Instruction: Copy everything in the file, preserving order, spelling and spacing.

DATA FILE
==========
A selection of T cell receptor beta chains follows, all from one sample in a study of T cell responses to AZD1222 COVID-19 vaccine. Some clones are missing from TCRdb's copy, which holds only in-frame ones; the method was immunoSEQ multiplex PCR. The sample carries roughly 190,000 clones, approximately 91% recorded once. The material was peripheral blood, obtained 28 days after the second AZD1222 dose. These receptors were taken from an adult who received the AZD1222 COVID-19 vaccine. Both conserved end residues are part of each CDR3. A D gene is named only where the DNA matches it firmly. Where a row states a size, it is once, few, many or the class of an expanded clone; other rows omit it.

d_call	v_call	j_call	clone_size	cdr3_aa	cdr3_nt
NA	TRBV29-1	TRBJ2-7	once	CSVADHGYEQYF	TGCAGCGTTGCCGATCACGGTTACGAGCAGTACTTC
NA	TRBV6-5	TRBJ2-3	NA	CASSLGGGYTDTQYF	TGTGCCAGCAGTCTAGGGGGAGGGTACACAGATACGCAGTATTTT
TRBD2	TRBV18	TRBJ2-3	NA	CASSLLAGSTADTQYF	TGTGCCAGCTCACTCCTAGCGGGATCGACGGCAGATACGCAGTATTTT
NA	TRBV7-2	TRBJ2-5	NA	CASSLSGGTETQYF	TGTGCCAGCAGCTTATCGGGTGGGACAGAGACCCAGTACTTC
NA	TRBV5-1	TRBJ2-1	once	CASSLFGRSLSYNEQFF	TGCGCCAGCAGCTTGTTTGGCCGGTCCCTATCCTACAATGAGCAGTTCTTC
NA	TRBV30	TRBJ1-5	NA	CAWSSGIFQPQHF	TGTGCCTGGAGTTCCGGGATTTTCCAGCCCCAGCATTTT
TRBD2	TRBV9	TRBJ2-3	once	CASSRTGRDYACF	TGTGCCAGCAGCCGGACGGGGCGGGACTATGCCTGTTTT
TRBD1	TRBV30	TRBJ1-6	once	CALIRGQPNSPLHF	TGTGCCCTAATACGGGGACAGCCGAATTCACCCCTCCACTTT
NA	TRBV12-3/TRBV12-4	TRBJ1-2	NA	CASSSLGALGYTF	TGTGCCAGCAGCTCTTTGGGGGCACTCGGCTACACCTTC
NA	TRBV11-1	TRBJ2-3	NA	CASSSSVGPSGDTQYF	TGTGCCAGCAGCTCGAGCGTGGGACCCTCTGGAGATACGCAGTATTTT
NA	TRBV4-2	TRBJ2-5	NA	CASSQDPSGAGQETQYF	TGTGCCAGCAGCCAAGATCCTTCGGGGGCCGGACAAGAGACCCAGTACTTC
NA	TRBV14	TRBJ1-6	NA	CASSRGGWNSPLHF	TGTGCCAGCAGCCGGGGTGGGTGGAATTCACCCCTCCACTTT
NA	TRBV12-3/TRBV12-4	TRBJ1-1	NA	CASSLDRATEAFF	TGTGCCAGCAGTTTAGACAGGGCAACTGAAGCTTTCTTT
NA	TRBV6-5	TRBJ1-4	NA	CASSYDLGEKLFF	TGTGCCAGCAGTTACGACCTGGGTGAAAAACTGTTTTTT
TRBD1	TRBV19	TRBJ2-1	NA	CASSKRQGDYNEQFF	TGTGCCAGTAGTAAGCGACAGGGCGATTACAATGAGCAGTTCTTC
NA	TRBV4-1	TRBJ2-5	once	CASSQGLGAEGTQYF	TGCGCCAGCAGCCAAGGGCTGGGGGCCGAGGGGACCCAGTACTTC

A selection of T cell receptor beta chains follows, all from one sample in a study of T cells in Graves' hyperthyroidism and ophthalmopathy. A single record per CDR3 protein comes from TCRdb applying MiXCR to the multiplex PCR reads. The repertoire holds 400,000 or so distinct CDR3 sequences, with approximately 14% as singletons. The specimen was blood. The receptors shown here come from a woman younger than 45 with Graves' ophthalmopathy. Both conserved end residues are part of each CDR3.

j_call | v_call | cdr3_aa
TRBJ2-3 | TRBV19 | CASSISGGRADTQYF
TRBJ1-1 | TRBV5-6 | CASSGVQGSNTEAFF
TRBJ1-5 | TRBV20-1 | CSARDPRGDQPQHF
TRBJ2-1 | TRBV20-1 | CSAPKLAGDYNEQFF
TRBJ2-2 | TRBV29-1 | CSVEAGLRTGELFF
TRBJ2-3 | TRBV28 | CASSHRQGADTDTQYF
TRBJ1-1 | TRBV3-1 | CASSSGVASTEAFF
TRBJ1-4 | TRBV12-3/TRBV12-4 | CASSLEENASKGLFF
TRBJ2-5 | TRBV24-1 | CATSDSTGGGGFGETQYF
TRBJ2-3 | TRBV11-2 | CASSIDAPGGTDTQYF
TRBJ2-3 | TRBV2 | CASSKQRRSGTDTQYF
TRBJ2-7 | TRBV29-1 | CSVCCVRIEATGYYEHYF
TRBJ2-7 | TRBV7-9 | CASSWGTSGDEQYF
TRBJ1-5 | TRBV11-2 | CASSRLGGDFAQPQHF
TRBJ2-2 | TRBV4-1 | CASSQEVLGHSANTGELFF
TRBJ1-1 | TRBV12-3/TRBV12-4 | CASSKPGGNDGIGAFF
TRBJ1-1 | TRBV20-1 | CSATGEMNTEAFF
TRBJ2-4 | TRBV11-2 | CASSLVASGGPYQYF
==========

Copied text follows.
A selection of T cell receptor beta chains follows, all from one sample in a study of T cell responses to AZD1222 COVID-19 vaccine. Some clones are missing from TCRdb's copy, which holds only in-frame ones; the method was immunoSEQ multiplex PCR. The sample carries roughly 190,000 clones, approximately 91% recorded once. The material was peripheral blood, obtained 28 days after the second AZD1222 dose. These receptors were taken from an adult who received the AZD1222 COVID-19 vaccine. Both conserved end residues are part of each CDR3. A D gene is named only where the DNA matches it firmly. Where a row states a size, it is once, few, many or the class of an expanded clone; other rows omit it.

d_call	v_call	j_call	clone_size	cdr3_aa	cdr3_nt
NA	TRBV29-1	TRBJ2-7	once	CSVADHGYEQYF	TGCAGCGTTGCCGATCACGGTTACGAGCAGTACTTC
NA	TRBV6-5	TRBJ2-3	NA	CASSLGGGYTDTQYF	TGTGCCAGCAGTCTAGGGGGAGGGTACACAGATACGCAGTATTTT
TRBD2	TRBV18	TRBJ2-3	NA	CASSLLAGSTADTQYF	TGTGCCAGCTCACTCCTAGCGGGATCGACGGCAGATACGCAGTATTTT
NA	TRBV7-2	TRBJ2-5	NA	CASSLSGGTETQYF	TGTGCCAGCAGCTTATCGGGTGGGACAGAGACCCAGTACTTC
NA	TRBV5-1	TRBJ2-1	once	CASSLFGRSLSYNEQFF	TGCGCCAGCAGCTTGTTTGGCCGGTCCCTATCCTACAATGAGCAGTTCTTC
NA	TRBV30	TRBJ1-5	NA	CAWSSGIFQPQHF	TGTGCCTGGAGTTCCGGGATTTTCCAGCCCCAGCATTTT
TRBD2	TRBV9	TRBJ2-3	once	CASSRTGRDYACF	TGTGCCAGCAGCCGGACGGGGCGGGACTATGCCTGTTTT
TRBD1	TRBV30	TRBJ1-6	once	CALIRGQPNSPLHF	TGTGCCCTAATACGGGGACAGCCGAATTCACCCCTCCACTTT
NA	TRBV12-3/TRBV12-4	TRBJ1-2	NA	CASSSLGALGYTF	TGTGCCAGCAGCTCTTTGGGGGCACTCGGCTACACCTTC
NA	TRBV11-1	TRBJ2-3	NA	CASSSSVGPSGDTQYF	TGTGCCAGCAGCTCGAGCGTGGGACCCTCTGGAGATACGCAGTATTTT
NA	TRBV4-2	TRBJ2-5	NA	CASSQDPSGAGQETQYF	TGTGCCAGCAGCCAAGATCCTTCGGGGGCCGGACAAGAGACCCAGTACTTC
NA	TRBV14	TRBJ1-6	NA	CASSRGGWNSPLHF	TGTGCCAGCAGCCGGGGTGGGTGGAATTCACCCCTCCACTTT
NA	TRBV12-3/TRBV12-4	TRBJ1-1	NA	CASSLDRATEAFF	TGTGCCAGCAGTTTAGACAGGGCAACTGAAGCTTTCTTT
NA	TRBV6-5	TRBJ1-4	NA	CASSYDLGEKLFF	TGTGCCAGCAGTTACGACCTGGGTGAAAAACTGTTTTTT
TRBD1	TRBV19	TRBJ2-1	NA	CASSKRQGDYNEQFF	TGTGCCAGTAGTAAGCGACAGGGCGATTACAATGAGCAGTTCTTC
NA	TRBV4-1	TRBJ2-5	once	CASSQGLGAEGTQYF	TGCGCCAGCAGCCAAGGGCTGGGGGCCGAGGGGACCCAGTACTTC

A selection of T cell receptor beta chains follows, all from one sample in a study of T cells in Graves' hyperthyroidism and ophthalmopathy. A single record per CDR3 protein comes from TCRdb applying MiXCR to the multiplex PCR reads. The repertoire holds 400,000 or so distinct CDR3 sequences, with approximately 14% as singletons. The specimen was blood. The receptors shown here come from a woman younger than 45 with Graves' ophthalmopathy. Both conserved end residues are part of each CDR3.

j_call | v_call | cdr3_aa
TRBJ2-3 | TRBV19 | CASSISGGRADTQYF
TRBJ1-1 | TRBV5-6 | CASSGVQGSNTEAFF
TRBJ1-5 | TRBV20-1 | CSARDPRGDQPQHF
TRBJ2-1 | TRBV20-1 | CSAPKLAGDYNEQFF
TRBJ2-2 | TRBV29-1 | CSVEAGLRTGELFF
TRBJ2-3 | TRBV28 | CASSHRQGADTDTQYF
TRBJ1-1 | TRBV3-1 | CASSSGVASTEAFF
TRBJ1-4 | TRBV12-3/TRBV12-4 | CASSLEENASKGLFF
TRBJ2-5 | TRBV24-1 | CATSDSTGGGGFGETQYF
TRBJ2-3 | TRBV11-2 | CASSIDAPGGTDTQYF
TRBJ2-3 | TRBV2 | CASSKQRRSGTDTQYF
TRBJ2-7 | TRBV29-1 | CSVCCVRIEATGYYEHYF
TRBJ2-7 | TRBV7-9 | CASSWGTSGDEQYF
TRBJ1-5 | TRBV11-2 | CASSRLGGDFAQPQHF
TRBJ2-2 | TRBV4-1 | CASSQEVLGHSANTGELFF
TRBJ1-1 | TRBV12-3/TRBV12-4 | CASSKPGGNDGIGAFF
TRBJ1-1 | TRBV20-1 | CSATGEMNTEAFF
TRBJ2-4 | TRBV11-2 | CASSLVASGGPYQYF